As an effective educator, you will want to build connections with your students. Positive, appropriate, professional connections are an important component of being an effective educator. Sometimes, however, our good intentions can be misunderstood by a child, parent, or school official. While not intentional, your actions can lead to loss of credibility, integrity, and even your job. Regardless of your intention, an inappropriate physical contact, an unprofessional comment, or an out-of-school contact with a child can result in a lawsuit or criminal filing.
As a new teacher, it is important for you to take a few minutes and consider your role in the school and your role as a teacher. Every action you take in the classroom will have a consequence—some positive, some negative. While you may see your actions as leading to positive consequences, it is important to consider how your actions will be viewed by parents, colleagues, and school officials. It may be your intention to break the tension in your room with a sarcastic remark or comeback, but is that how the student will perceive the remark? Their perception, not your intention, is what needs to be at the forefront of every decision you make.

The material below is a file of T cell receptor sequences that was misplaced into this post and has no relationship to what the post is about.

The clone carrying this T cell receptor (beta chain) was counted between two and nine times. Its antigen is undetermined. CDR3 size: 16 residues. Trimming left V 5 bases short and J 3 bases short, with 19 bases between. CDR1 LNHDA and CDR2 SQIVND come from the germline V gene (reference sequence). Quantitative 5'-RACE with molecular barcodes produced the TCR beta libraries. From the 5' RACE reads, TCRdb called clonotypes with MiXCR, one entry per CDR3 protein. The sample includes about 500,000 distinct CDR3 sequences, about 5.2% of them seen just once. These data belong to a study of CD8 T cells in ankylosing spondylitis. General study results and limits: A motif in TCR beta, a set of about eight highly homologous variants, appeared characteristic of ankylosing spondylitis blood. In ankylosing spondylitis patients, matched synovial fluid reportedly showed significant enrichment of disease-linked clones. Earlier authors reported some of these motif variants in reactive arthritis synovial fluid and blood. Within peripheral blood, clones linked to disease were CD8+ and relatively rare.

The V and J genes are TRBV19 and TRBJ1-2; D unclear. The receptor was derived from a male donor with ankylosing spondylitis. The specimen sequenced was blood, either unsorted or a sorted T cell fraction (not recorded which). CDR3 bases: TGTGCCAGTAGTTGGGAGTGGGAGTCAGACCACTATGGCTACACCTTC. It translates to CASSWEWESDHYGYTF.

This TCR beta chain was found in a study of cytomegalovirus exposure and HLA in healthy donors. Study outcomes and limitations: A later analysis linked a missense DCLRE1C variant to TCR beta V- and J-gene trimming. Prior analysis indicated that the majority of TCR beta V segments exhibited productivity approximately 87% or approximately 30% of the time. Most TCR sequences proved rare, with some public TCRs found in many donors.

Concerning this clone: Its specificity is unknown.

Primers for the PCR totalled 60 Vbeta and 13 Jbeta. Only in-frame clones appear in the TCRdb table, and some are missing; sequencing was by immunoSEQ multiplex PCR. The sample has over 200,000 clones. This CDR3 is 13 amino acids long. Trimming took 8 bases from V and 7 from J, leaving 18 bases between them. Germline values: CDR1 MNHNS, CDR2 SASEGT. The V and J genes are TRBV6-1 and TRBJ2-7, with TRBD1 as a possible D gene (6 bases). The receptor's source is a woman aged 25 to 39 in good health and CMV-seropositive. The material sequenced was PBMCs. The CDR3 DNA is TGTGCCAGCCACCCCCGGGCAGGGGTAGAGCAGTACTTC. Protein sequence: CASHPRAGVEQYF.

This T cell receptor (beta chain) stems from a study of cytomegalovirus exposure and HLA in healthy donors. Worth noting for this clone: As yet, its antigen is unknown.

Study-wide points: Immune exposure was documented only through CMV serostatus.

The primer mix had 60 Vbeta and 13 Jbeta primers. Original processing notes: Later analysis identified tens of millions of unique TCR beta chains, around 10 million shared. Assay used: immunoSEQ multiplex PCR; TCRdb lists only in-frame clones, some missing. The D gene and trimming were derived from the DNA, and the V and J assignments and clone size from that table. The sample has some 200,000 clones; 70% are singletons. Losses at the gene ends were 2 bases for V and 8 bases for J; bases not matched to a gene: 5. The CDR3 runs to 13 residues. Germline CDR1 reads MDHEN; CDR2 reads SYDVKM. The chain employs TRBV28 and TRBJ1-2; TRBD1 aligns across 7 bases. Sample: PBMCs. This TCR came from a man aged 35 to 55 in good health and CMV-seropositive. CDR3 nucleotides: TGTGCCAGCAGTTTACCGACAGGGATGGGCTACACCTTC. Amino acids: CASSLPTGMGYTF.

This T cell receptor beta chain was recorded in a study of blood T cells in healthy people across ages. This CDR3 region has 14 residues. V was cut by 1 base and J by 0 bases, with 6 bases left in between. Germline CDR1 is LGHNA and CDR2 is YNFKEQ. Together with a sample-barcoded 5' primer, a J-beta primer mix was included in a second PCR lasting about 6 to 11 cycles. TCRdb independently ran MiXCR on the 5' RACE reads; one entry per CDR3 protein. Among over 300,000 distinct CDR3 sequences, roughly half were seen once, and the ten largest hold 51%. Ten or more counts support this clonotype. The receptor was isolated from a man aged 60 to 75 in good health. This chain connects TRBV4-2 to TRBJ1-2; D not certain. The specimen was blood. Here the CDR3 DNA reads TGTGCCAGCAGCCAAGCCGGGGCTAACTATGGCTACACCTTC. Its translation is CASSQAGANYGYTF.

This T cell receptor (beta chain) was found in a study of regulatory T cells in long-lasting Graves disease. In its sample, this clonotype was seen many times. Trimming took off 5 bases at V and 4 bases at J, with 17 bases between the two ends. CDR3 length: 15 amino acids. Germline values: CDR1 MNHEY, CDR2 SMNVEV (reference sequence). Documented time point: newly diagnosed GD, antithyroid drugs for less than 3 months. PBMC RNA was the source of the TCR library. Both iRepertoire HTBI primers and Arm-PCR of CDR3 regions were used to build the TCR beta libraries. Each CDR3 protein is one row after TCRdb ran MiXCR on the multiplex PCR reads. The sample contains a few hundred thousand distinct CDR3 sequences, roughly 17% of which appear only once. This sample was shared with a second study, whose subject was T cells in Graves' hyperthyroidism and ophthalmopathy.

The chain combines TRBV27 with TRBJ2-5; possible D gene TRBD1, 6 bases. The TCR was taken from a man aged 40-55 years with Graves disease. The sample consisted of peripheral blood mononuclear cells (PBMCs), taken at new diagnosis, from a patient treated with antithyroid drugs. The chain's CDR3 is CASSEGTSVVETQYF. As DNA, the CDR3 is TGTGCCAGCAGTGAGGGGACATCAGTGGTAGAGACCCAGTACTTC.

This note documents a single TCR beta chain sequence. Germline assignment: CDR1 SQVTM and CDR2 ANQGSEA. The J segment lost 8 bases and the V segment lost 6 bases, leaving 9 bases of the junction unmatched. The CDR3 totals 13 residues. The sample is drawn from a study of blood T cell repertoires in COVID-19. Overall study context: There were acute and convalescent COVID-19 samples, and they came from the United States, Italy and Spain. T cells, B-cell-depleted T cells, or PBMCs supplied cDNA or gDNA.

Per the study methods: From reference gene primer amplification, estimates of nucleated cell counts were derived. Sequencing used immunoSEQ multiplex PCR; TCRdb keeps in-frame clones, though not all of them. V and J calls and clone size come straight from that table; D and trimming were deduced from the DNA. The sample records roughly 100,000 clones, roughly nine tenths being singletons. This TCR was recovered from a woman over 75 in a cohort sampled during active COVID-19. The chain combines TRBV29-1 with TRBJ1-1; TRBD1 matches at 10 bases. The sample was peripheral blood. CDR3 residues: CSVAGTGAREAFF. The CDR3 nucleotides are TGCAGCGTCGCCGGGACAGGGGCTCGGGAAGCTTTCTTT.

Walking down the hallways of your school, during your observations, or even thinking back to when you were in school, you may have noticed many experienced teachers making comments, perhaps touching children on their shoulders, or using terms of endearment rather than names when addressing students. As teachers gain experience, they learn the nuances of appropriate student to teacher relationships and what is effective at building connections, and what crosses the line of appropriateness—not only at the class level, but with the individual student. While touching, using terms of endearment, and using sarcasm may be modeled by the experienced teacher, it is never appropriate for a new teacher to do those things. Unfortunately, many novice teachers attempt to imitate their experienced peers and quickly find themselves in legal trouble.
As a great teacher, you will care about your students, their happiness, and their academic success. You may even want them to know you care about them. By always remaining professional, by always controlling what you say and how you say it, by always remembering you are an adult and the student is a child, you will not only communicate that you care about the child, you will demonstrate it in your classroom.